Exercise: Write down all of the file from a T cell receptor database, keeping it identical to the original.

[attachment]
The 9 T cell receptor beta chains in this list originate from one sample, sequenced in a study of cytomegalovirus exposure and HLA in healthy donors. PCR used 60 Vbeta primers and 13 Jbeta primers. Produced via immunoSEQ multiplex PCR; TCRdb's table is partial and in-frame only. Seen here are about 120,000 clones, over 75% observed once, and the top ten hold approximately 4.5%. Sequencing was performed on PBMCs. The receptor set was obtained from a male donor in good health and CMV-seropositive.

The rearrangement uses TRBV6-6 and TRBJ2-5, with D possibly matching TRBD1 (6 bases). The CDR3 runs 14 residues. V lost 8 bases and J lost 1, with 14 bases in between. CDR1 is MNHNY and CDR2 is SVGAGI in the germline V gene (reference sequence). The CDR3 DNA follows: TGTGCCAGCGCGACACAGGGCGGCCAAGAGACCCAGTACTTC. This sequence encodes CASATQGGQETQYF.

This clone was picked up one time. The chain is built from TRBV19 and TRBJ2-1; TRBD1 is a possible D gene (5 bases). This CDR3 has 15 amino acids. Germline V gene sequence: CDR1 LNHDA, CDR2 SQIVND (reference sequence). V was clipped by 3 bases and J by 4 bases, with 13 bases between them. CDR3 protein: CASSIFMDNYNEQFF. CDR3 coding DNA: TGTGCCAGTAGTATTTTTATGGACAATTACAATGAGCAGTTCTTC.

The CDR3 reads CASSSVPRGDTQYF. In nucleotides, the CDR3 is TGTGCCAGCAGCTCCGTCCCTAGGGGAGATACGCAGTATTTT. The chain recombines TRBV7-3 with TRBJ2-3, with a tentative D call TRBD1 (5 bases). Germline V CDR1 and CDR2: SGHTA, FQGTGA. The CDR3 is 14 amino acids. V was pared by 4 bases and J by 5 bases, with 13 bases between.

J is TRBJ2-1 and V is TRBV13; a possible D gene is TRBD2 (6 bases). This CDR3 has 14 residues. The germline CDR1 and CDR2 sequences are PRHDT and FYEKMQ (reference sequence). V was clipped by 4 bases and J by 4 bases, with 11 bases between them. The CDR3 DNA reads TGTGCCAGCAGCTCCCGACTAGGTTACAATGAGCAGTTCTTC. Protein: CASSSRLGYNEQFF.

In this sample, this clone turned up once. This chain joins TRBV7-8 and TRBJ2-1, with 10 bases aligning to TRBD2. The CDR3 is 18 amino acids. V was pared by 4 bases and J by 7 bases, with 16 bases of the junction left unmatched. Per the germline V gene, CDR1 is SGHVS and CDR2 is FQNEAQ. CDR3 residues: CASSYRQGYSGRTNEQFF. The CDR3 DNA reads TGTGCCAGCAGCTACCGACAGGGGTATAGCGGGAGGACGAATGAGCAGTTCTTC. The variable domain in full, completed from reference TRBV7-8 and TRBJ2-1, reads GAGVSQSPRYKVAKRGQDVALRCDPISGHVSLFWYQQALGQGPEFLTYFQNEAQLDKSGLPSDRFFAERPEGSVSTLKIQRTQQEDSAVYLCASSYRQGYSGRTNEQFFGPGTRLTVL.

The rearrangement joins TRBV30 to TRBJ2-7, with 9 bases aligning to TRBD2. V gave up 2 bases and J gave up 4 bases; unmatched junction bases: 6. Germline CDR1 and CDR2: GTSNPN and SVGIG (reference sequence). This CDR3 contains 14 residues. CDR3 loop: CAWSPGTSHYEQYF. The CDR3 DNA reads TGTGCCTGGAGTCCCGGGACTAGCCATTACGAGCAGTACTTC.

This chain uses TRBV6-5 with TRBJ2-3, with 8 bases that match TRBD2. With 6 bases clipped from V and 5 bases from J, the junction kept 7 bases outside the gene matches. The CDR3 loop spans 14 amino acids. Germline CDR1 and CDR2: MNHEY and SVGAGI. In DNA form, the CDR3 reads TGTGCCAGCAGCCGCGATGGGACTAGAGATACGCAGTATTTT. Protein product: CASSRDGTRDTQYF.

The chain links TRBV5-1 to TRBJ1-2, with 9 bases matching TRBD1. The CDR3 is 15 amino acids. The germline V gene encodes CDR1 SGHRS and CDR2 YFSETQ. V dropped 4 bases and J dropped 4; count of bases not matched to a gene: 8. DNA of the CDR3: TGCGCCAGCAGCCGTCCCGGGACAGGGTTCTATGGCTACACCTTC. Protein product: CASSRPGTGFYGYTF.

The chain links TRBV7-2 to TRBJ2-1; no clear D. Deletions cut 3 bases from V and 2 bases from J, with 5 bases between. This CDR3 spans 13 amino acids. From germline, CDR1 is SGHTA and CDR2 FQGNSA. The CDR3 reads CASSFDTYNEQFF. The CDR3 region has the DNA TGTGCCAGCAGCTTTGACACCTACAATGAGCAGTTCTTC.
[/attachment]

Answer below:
The 9 T cell receptor beta chains in this list originate from one sample, sequenced in a study of cytomegalovirus exposure and HLA in healthy donors. PCR used 60 Vbeta primers and 13 Jbeta primers. Produced via immunoSEQ multiplex PCR; TCRdb's table is partial and in-frame only. Seen here are about 120,000 clones, over 75% observed once, and the top ten hold approximately 4.5%. Sequencing was performed on PBMCs. The receptor set was obtained from a male donor in good health and CMV-seropositive.

The rearrangement uses TRBV6-6 and TRBJ2-5, with D possibly matching TRBD1 (6 bases). The CDR3 runs 14 residues. V lost 8 bases and J lost 1, with 14 bases in between. CDR1 is MNHNY and CDR2 is SVGAGI in the germline V gene (reference sequence). The CDR3 DNA follows: TGTGCCAGCGCGACACAGGGCGGCCAAGAGACCCAGTACTTC. This sequence encodes CASATQGGQETQYF.

This clone was picked up one time. The chain is built from TRBV19 and TRBJ2-1; TRBD1 is a possible D gene (5 bases). This CDR3 has 15 amino acids. Germline V gene sequence: CDR1 LNHDA, CDR2 SQIVND (reference sequence). V was clipped by 3 bases and J by 4 bases, with 13 bases between them. CDR3 protein: CASSIFMDNYNEQFF. CDR3 coding DNA: TGTGCCAGTAGTATTTTTATGGACAATTACAATGAGCAGTTCTTC.

The CDR3 reads CASSSVPRGDTQYF. In nucleotides, the CDR3 is TGTGCCAGCAGCTCCGTCCCTAGGGGAGATACGCAGTATTTT. The chain recombines TRBV7-3 with TRBJ2-3, with a tentative D call TRBD1 (5 bases). Germline V CDR1 and CDR2: SGHTA, FQGTGA. The CDR3 is 14 amino acids. V was pared by 4 bases and J by 5 bases, with 13 bases between.

J is TRBJ2-1 and V is TRBV13; a possible D gene is TRBD2 (6 bases). This CDR3 has 14 residues. The germline CDR1 and CDR2 sequences are PRHDT and FYEKMQ (reference sequence). V was clipped by 4 bases and J by 4 bases, with 11 bases between them. The CDR3 DNA reads TGTGCCAGCAGCTCCCGACTAGGTTACAATGAGCAGTTCTTC. Protein: CASSSRLGYNEQFF.

In this sample, this clone turned up once. This chain joins TRBV7-8 and TRBJ2-1, with 10 bases aligning to TRBD2. The CDR3 is 18 amino acids. V was pared by 4 bases and J by 7 bases, with 16 bases of the junction left unmatched. Per the germline V gene, CDR1 is SGHVS and CDR2 is FQNEAQ. CDR3 residues: CASSYRQGYSGRTNEQFF. The CDR3 DNA reads TGTGCCAGCAGCTACCGACAGGGGTATAGCGGGAGGACGAATGAGCAGTTCTTC. The variable domain in full, completed from reference TRBV7-8 and TRBJ2-1, reads GAGVSQSPRYKVAKRGQDVALRCDPISGHVSLFWYQQALGQGPEFLTYFQNEAQLDKSGLPSDRFFAERPEGSVSTLKIQRTQQEDSAVYLCASSYRQGYSGRTNEQFFGPGTRLTVL.

The rearrangement joins TRBV30 to TRBJ2-7, with 9 bases aligning to TRBD2. V gave up 2 bases and J gave up 4 bases; unmatched junction bases: 6. Germline CDR1 and CDR2: GTSNPN and SVGIG (reference sequence). This CDR3 contains 14 residues. CDR3 loop: CAWSPGTSHYEQYF. The CDR3 DNA reads TGTGCCTGGAGTCCCGGGACTAGCCATTACGAGCAGTACTTC.

This chain uses TRBV6-5 with TRBJ2-3, with 8 bases that match TRBD2. With 6 bases clipped from V and 5 bases from J, the junction kept 7 bases outside the gene matches. The CDR3 loop spans 14 amino acids. Germline CDR1 and CDR2: MNHEY and SVGAGI. In DNA form, the CDR3 reads TGTGCCAGCAGCCGCGATGGGACTAGAGATACGCAGTATTTT. Protein product: CASSRDGTRDTQYF.

The chain links TRBV5-1 to TRBJ1-2, with 9 bases matching TRBD1. The CDR3 is 15 amino acids. The germline V gene encodes CDR1 SGHRS and CDR2 YFSETQ. V dropped 4 bases and J dropped 4; count of bases not matched to a gene: 8. DNA of the CDR3: TGCGCCAGCAGCCGTCCCGGGACAGGGTTCTATGGCTACACCTTC. Protein product: CASSRPGTGFYGYTF.

The chain links TRBV7-2 to TRBJ2-1; no clear D. Deletions cut 3 bases from V and 2 bases from J, with 5 bases between. This CDR3 spans 13 amino acids. From germline, CDR1 is SGHTA and CDR2 FQGNSA. The CDR3 reads CASSFDTYNEQFF. The CDR3 region has the DNA TGTGCCAGCAGCTTTGACACCTACAATGAGCAGTTCTTC.